Council mulls 86-43 changes, fishing pier plans
With only three of their five members present, Tuesday’s City Council meeting produced little activity of note, with only modest discussions regarding the Planning Commission’s proposed alterations to Land Development Code Section 86-43 and Lee County’s plan to add a fishing pier along the Sanibel Causeway.
Resident Claudia Burns brought up the subject of the fishing pier, which – according to a Lee County Department of Transportation report released last month – would add a 343-foot recreational fishing facility along the causeway.
The structure would be comprised of a precast concrete slabs with six shaded awnings on top of former roadway pilings adjacent to Island B. Cost estimates for the project range from $1.2 to $1.5 million.
Burns petitioned the council to fight against the addition of a fishing pier along the causeway, noting that the structure would discourage people from using Sanibel’s own fishing facility and cause a reduction in revenues generated by paid parking lots.
“It’s (the DOT’s) attempt at sabotaging Sanibel’s parking fees,” she said.
In February, Lee County Commissioner and island resident Bob Janes told the Island Reporter that the idea to install a fishing pier along the causeway – which had been rumored for several years – had apparently been put to rest.
“Right now, I think we’ve put that on the backburner,” Janes said. “We just ran out of money (for new projects this year).”
Vice Mayor Kevin Ruane, steering the council session in Mayor Mick Denham’s absence, vowed to fight against the project as both a member of the City Council and Lee County’s Tourism Development Council.
“All I can tell you is that this won’t be ignored,” Ruane said. “I don’t know if it can be turned around, but I will tell you that we’ll be watching it.”
The abbreviated council – with Denham and fellow councilman Peter Pappas absent – voted unanimously to approve the first reading of the city’s much-debated Land Development Code, which revises procedures and standards for single family and duplex dwelling units.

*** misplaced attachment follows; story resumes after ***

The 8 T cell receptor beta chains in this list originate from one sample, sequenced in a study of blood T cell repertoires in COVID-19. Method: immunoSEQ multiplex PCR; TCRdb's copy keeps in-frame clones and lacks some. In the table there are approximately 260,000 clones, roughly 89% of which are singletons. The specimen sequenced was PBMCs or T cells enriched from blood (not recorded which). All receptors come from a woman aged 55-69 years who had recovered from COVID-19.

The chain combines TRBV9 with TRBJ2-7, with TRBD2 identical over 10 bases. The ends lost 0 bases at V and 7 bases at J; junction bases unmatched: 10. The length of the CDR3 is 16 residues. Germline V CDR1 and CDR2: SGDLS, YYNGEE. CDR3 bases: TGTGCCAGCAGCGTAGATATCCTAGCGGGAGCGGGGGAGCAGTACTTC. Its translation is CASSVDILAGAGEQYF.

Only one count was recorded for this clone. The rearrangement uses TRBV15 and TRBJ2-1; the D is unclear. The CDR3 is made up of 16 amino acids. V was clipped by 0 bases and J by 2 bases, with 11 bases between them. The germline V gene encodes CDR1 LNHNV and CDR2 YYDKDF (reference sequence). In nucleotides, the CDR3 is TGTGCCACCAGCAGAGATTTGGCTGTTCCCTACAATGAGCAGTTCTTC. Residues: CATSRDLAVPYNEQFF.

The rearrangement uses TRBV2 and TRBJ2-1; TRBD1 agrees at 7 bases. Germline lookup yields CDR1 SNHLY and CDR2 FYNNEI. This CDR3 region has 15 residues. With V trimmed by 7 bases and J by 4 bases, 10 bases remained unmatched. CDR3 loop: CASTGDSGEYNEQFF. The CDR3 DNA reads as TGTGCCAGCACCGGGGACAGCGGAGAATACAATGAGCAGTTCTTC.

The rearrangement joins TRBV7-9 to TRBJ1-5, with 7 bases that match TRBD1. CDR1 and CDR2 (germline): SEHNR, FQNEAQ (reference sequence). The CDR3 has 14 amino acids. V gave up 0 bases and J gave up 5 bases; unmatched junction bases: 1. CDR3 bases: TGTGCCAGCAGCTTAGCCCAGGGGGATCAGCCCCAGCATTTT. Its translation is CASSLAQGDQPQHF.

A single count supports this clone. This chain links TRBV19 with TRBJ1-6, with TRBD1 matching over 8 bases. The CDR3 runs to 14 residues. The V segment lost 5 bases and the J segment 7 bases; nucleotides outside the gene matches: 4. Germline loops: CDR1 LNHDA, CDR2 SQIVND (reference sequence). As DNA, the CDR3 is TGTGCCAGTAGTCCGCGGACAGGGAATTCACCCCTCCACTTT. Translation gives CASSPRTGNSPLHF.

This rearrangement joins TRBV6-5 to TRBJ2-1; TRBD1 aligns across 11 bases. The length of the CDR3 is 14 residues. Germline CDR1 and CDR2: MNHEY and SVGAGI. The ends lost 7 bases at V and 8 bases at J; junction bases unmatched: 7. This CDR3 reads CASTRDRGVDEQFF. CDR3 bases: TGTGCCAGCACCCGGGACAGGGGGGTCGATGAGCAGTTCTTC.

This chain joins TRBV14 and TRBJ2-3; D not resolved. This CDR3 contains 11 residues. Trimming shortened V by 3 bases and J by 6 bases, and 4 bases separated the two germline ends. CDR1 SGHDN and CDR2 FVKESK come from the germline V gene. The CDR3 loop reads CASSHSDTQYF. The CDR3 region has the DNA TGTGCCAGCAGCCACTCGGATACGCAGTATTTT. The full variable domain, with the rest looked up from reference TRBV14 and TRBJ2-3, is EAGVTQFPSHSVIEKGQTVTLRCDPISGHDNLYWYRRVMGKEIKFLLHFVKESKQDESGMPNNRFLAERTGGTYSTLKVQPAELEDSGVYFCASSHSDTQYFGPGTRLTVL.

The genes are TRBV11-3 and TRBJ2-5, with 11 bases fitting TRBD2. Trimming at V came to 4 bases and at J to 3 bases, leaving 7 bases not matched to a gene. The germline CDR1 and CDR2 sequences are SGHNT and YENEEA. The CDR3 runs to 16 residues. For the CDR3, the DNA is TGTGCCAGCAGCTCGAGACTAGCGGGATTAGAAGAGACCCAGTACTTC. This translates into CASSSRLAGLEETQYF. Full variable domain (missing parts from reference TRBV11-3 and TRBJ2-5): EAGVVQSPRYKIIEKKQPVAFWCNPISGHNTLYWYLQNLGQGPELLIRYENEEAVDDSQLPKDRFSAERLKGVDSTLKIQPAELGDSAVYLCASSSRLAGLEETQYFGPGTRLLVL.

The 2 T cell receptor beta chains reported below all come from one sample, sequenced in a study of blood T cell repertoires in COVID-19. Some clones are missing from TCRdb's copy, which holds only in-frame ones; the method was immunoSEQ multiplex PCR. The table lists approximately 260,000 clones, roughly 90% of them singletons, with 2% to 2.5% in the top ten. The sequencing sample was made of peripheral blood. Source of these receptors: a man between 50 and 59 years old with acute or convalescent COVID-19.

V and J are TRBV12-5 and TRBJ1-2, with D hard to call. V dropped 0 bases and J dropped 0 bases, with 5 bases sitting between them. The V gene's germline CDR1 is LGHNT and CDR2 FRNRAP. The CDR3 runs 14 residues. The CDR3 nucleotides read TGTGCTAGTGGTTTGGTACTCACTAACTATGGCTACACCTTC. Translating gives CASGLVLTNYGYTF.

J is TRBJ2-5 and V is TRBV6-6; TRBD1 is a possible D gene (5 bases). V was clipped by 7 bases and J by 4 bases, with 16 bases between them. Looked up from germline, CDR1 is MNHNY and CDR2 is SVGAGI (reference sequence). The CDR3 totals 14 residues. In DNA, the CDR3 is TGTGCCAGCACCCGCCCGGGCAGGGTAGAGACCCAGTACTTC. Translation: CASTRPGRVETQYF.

Last week, the Planning Commission approved changes to Section 86-43 by a 5-1 vote.
The most debated change in the document establishes a size threshold for both new and renovated houses. Under terms of this change, applicants whose new or renovated unit is equal to or less than the size of the largest home within a neighborhood may apply to the city’s Planning Department via a short-form application. Those who exceed the size of the largest home would require a long-form application, and would be brought before the commission.
During the public hearing on the issue, Burns said, “My impression is that this change will assist the Planning Department to counsel prospective applicants in a more effective manner. It’s a very good piece of legislation.”
Fellow resident Alan Silverman also supported the proposed changes to the ordinance.
Jimmy Jordan, Director of Planning, told the council that he commended the Planning Commission for their “hard work and perseverance” in coming up with a workable solution to problems in the current code.
“It will not only assist the Planning Department, but it will also assist the applicants,” he said.
Prior to their vote, councilman Marty Harrity said, “I do have some questions, but I am going to hold my comments (until the next meeting).” The full council is expected to be in attendance at the dual City Council and budget hearing, scheduled for Saturday, Sept. 5 at 9 a.m.
“I was somewhat surprised by the way the discussions went,” added Ruane, who was in attendance during the last Planning Commission meeting on Aug. 11. “But again, I’m going to hold my comments.”
In other business, the council approved a donation from the Sanibel Historical Museum and Museum in the amount of $6,915 for the purchase of lumber for new walkways and window closures at the facility’s restroom area.
Also, they unanimously approved waiving the Special Event Community Park fee rental of $475 for the Children’s Education Center of the Islands. There was a brief discussion about potentially “grandfathering” the school’s status for future park rentals, but instead they chose to waive the fee on a year-by-year basis.